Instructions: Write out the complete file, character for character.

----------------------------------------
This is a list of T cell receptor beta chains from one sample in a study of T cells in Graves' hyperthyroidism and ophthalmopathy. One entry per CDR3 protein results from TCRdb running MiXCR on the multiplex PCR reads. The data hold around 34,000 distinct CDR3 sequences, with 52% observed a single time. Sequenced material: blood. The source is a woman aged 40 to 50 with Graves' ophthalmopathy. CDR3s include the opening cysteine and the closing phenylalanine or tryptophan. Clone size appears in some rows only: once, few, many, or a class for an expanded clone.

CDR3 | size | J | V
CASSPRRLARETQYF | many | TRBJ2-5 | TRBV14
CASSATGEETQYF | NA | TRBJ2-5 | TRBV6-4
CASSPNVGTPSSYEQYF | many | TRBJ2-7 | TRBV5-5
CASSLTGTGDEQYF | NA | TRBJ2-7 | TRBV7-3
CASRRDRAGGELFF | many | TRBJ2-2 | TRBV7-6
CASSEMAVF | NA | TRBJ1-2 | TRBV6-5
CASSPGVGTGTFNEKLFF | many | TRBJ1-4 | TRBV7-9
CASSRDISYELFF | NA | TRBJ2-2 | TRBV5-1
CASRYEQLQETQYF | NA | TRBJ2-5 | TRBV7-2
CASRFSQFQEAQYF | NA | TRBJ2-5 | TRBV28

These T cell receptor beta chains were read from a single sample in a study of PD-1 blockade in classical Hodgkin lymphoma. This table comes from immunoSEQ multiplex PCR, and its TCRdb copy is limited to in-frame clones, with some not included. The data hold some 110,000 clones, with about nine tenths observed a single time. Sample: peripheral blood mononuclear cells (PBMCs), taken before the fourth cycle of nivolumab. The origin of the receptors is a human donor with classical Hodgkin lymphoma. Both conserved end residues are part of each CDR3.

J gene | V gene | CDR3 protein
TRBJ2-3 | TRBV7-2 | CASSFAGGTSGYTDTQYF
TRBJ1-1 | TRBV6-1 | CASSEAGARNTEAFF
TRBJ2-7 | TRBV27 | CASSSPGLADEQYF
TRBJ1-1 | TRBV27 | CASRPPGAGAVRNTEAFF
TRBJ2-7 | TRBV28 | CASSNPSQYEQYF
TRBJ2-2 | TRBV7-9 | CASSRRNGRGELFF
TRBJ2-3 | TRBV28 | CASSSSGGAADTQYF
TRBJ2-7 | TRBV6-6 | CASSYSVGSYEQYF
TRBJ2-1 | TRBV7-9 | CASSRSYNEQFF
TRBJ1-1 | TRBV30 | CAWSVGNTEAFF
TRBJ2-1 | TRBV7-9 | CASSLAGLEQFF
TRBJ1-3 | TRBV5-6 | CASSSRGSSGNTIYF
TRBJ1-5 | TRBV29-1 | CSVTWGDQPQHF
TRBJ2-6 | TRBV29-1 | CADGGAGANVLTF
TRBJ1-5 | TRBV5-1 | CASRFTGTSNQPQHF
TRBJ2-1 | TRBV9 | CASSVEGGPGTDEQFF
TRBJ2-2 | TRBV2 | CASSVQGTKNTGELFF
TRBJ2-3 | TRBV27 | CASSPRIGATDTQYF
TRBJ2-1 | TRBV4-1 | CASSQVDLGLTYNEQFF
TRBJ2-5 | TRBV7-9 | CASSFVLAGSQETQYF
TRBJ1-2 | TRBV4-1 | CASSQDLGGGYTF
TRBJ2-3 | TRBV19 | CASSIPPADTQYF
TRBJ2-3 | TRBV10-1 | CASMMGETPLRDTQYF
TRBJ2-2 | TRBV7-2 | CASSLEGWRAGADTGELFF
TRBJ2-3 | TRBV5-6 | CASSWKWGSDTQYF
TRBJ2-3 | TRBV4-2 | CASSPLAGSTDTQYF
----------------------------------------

This is a list of T cell receptor beta chains from one sample in a study of T cells in Graves' hyperthyroidism and ophthalmopathy. One entry per CDR3 protein results from TCRdb running MiXCR on the multiplex PCR reads. The data hold around 34,000 distinct CDR3 sequences, with 52% observed a single time. Sequenced material: blood. The source is a woman aged 40 to 50 with Graves' ophthalmopathy. CDR3s include the opening cysteine and the closing phenylalanine or tryptophan. Clone size appears in some rows only: once, few, many, or a class for an expanded clone.

CDR3 | size | J | V
CASSPRRLARETQYF | many | TRBJ2-5 | TRBV14
CASSATGEETQYF | NA | TRBJ2-5 | TRBV6-4
CASSPNVGTPSSYEQYF | many | TRBJ2-7 | TRBV5-5
CASSLTGTGDEQYF | NA | TRBJ2-7 | TRBV7-3
CASRRDRAGGELFF | many | TRBJ2-2 | TRBV7-6
CASSEMAVF | NA | TRBJ1-2 | TRBV6-5
CASSPGVGTGTFNEKLFF | many | TRBJ1-4 | TRBV7-9
CASSRDISYELFF | NA | TRBJ2-2 | TRBV5-1
CASRYEQLQETQYF | NA | TRBJ2-5 | TRBV7-2
CASRFSQFQEAQYF | NA | TRBJ2-5 | TRBV28

These T cell receptor beta chains were read from a single sample in a study of PD-1 blockade in classical Hodgkin lymphoma. This table comes from immunoSEQ multiplex PCR, and its TCRdb copy is limited to in-frame clones, with some not included. The data hold some 110,000 clones, with about nine tenths observed a single time. Sample: peripheral blood mononuclear cells (PBMCs), taken before the fourth cycle of nivolumab. The origin of the receptors is a human donor with classical Hodgkin lymphoma. Both conserved end residues are part of each CDR3.

J gene | V gene | CDR3 protein
TRBJ2-3 | TRBV7-2 | CASSFAGGTSGYTDTQYF
TRBJ1-1 | TRBV6-1 | CASSEAGARNTEAFF
TRBJ2-7 | TRBV27 | CASSSPGLADEQYF
TRBJ1-1 | TRBV27 | CASRPPGAGAVRNTEAFF
TRBJ2-7 | TRBV28 | CASSNPSQYEQYF
TRBJ2-2 | TRBV7-9 | CASSRRNGRGELFF
TRBJ2-3 | TRBV28 | CASSSSGGAADTQYF
TRBJ2-7 | TRBV6-6 | CASSYSVGSYEQYF
TRBJ2-1 | TRBV7-9 | CASSRSYNEQFF
TRBJ1-1 | TRBV30 | CAWSVGNTEAFF
TRBJ2-1 | TRBV7-9 | CASSLAGLEQFF
TRBJ1-3 | TRBV5-6 | CASSSRGSSGNTIYF
TRBJ1-5 | TRBV29-1 | CSVTWGDQPQHF
TRBJ2-6 | TRBV29-1 | CADGGAGANVLTF
TRBJ1-5 | TRBV5-1 | CASRFTGTSNQPQHF
TRBJ2-1 | TRBV9 | CASSVEGGPGTDEQFF
TRBJ2-2 | TRBV2 | CASSVQGTKNTGELFF
TRBJ2-3 | TRBV27 | CASSPRIGATDTQYF
TRBJ2-1 | TRBV4-1 | CASSQVDLGLTYNEQFF
TRBJ2-5 | TRBV7-9 | CASSFVLAGSQETQYF
TRBJ1-2 | TRBV4-1 | CASSQDLGGGYTF
TRBJ2-3 | TRBV19 | CASSIPPADTQYF
TRBJ2-3 | TRBV10-1 | CASMMGETPLRDTQYF
TRBJ2-2 | TRBV7-2 | CASSLEGWRAGADTGELFF
TRBJ2-3 | TRBV5-6 | CASSWKWGSDTQYF
TRBJ2-3 | TRBV4-2 | CASSPLAGSTDTQYF